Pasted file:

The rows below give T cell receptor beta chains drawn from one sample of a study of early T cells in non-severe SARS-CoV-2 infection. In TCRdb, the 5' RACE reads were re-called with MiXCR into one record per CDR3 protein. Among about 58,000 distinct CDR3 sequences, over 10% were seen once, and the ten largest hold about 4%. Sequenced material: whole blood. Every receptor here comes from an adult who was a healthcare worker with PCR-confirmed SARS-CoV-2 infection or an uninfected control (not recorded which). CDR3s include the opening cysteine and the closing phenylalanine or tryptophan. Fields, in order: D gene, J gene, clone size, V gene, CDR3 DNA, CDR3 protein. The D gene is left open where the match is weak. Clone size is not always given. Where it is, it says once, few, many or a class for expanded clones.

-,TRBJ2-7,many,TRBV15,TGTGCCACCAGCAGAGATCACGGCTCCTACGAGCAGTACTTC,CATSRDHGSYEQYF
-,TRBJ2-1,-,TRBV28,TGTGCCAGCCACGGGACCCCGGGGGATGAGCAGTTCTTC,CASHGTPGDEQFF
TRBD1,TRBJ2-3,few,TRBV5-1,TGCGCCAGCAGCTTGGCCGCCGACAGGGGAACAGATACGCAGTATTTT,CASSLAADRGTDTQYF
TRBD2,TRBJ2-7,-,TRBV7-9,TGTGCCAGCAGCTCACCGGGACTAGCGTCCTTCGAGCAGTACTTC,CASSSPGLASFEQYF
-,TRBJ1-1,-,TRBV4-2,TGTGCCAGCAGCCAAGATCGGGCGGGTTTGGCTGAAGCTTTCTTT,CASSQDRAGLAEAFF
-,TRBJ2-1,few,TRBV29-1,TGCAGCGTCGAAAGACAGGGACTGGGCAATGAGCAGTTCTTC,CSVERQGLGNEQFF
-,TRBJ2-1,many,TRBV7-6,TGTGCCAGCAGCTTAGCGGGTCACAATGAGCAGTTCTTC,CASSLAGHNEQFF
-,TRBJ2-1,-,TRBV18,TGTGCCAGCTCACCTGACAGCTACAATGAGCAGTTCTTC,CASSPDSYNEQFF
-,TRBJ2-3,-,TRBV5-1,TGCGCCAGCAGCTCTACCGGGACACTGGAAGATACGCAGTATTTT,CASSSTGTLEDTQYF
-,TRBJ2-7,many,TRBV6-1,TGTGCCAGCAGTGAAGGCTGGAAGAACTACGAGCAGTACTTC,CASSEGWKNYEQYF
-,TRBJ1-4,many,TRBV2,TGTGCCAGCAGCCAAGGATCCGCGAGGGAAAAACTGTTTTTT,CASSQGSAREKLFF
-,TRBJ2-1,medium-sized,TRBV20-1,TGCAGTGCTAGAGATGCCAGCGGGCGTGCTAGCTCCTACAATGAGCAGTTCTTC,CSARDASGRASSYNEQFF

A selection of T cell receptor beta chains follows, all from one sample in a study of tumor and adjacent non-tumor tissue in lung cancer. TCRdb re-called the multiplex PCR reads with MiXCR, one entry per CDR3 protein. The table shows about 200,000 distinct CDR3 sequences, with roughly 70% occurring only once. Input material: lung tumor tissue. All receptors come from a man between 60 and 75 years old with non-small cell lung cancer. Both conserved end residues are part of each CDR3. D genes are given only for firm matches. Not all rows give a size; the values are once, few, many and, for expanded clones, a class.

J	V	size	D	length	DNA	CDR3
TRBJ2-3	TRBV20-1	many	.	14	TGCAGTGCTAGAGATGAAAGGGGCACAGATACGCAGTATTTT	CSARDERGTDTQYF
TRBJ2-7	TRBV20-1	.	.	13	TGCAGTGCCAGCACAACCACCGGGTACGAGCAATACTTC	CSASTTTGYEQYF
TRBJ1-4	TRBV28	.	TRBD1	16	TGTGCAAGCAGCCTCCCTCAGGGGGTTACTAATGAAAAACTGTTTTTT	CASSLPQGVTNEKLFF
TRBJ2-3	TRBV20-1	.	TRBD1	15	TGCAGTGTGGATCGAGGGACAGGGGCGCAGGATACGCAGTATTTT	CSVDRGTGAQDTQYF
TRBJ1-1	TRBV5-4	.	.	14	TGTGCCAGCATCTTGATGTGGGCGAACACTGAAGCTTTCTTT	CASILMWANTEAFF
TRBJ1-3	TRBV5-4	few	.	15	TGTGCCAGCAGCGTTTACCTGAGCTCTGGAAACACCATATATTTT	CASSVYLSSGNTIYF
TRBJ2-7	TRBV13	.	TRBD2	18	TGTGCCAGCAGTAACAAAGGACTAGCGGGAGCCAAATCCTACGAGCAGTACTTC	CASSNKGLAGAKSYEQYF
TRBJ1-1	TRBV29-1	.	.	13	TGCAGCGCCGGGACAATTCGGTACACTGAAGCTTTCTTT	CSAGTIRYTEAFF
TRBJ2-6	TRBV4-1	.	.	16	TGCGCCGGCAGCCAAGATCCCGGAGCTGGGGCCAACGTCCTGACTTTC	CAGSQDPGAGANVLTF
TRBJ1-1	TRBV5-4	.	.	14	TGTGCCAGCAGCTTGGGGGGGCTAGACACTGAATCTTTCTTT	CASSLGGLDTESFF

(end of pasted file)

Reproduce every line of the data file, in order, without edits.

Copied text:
The rows below give T cell receptor beta chains drawn from one sample of a study of early T cells in non-severe SARS-CoV-2 infection. In TCRdb, the 5' RACE reads were re-called with MiXCR into one record per CDR3 protein. Among about 58,000 distinct CDR3 sequences, over 10% were seen once, and the ten largest hold about 4%. Sequenced material: whole blood. Every receptor here comes from an adult who was a healthcare worker with PCR-confirmed SARS-CoV-2 infection or an uninfected control (not recorded which). CDR3s include the opening cysteine and the closing phenylalanine or tryptophan. Fields, in order: D gene, J gene, clone size, V gene, CDR3 DNA, CDR3 protein. The D gene is left open where the match is weak. Clone size is not always given. Where it is, it says once, few, many or a class for expanded clones.

-,TRBJ2-7,many,TRBV15,TGTGCCACCAGCAGAGATCACGGCTCCTACGAGCAGTACTTC,CATSRDHGSYEQYF
-,TRBJ2-1,-,TRBV28,TGTGCCAGCCACGGGACCCCGGGGGATGAGCAGTTCTTC,CASHGTPGDEQFF
TRBD1,TRBJ2-3,few,TRBV5-1,TGCGCCAGCAGCTTGGCCGCCGACAGGGGAACAGATACGCAGTATTTT,CASSLAADRGTDTQYF
TRBD2,TRBJ2-7,-,TRBV7-9,TGTGCCAGCAGCTCACCGGGACTAGCGTCCTTCGAGCAGTACTTC,CASSSPGLASFEQYF
-,TRBJ1-1,-,TRBV4-2,TGTGCCAGCAGCCAAGATCGGGCGGGTTTGGCTGAAGCTTTCTTT,CASSQDRAGLAEAFF
-,TRBJ2-1,few,TRBV29-1,TGCAGCGTCGAAAGACAGGGACTGGGCAATGAGCAGTTCTTC,CSVERQGLGNEQFF
-,TRBJ2-1,many,TRBV7-6,TGTGCCAGCAGCTTAGCGGGTCACAATGAGCAGTTCTTC,CASSLAGHNEQFF
-,TRBJ2-1,-,TRBV18,TGTGCCAGCTCACCTGACAGCTACAATGAGCAGTTCTTC,CASSPDSYNEQFF
-,TRBJ2-3,-,TRBV5-1,TGCGCCAGCAGCTCTACCGGGACACTGGAAGATACGCAGTATTTT,CASSSTGTLEDTQYF
-,TRBJ2-7,many,TRBV6-1,TGTGCCAGCAGTGAAGGCTGGAAGAACTACGAGCAGTACTTC,CASSEGWKNYEQYF
-,TRBJ1-4,many,TRBV2,TGTGCCAGCAGCCAAGGATCCGCGAGGGAAAAACTGTTTTTT,CASSQGSAREKLFF
-,TRBJ2-1,medium-sized,TRBV20-1,TGCAGTGCTAGAGATGCCAGCGGGCGTGCTAGCTCCTACAATGAGCAGTTCTTC,CSARDASGRASSYNEQFF

A selection of T cell receptor beta chains follows, all from one sample in a study of tumor and adjacent non-tumor tissue in lung cancer. TCRdb re-called the multiplex PCR reads with MiXCR, one entry per CDR3 protein. The table shows about 200,000 distinct CDR3 sequences, with roughly 70% occurring only once. Input material: lung tumor tissue. All receptors come from a man between 60 and 75 years old with non-small cell lung cancer. Both conserved end residues are part of each CDR3. D genes are given only for firm matches. Not all rows give a size; the values are once, few, many and, for expanded clones, a class.

J	V	size	D	length	DNA	CDR3
TRBJ2-3	TRBV20-1	many	.	14	TGCAGTGCTAGAGATGAAAGGGGCACAGATACGCAGTATTTT	CSARDERGTDTQYF
TRBJ2-7	TRBV20-1	.	.	13	TGCAGTGCCAGCACAACCACCGGGTACGAGCAATACTTC	CSASTTTGYEQYF
TRBJ1-4	TRBV28	.	TRBD1	16	TGTGCAAGCAGCCTCCCTCAGGGGGTTACTAATGAAAAACTGTTTTTT	CASSLPQGVTNEKLFF
TRBJ2-3	TRBV20-1	.	TRBD1	15	TGCAGTGTGGATCGAGGGACAGGGGCGCAGGATACGCAGTATTTT	CSVDRGTGAQDTQYF
TRBJ1-1	TRBV5-4	.	.	14	TGTGCCAGCATCTTGATGTGGGCGAACACTGAAGCTTTCTTT	CASILMWANTEAFF
TRBJ1-3	TRBV5-4	few	.	15	TGTGCCAGCAGCGTTTACCTGAGCTCTGGAAACACCATATATTTT	CASSVYLSSGNTIYF
TRBJ2-7	TRBV13	.	TRBD2	18	TGTGCCAGCAGTAACAAAGGACTAGCGGGAGCCAAATCCTACGAGCAGTACTTC	CASSNKGLAGAKSYEQYF
TRBJ1-1	TRBV29-1	.	.	13	TGCAGCGCCGGGACAATTCGGTACACTGAAGCTTTCTTT	CSAGTIRYTEAFF
TRBJ2-6	TRBV4-1	.	.	16	TGCGCCGGCAGCCAAGATCCCGGAGCTGGGGCCAACGTCCTGACTTTC	CAGSQDPGAGANVLTF
TRBJ1-1	TRBV5-4	.	.	14	TGTGCCAGCAGCTTGGGGGGGCTAGACACTGAATCTTTCTTT	CASSLGGLDTESFF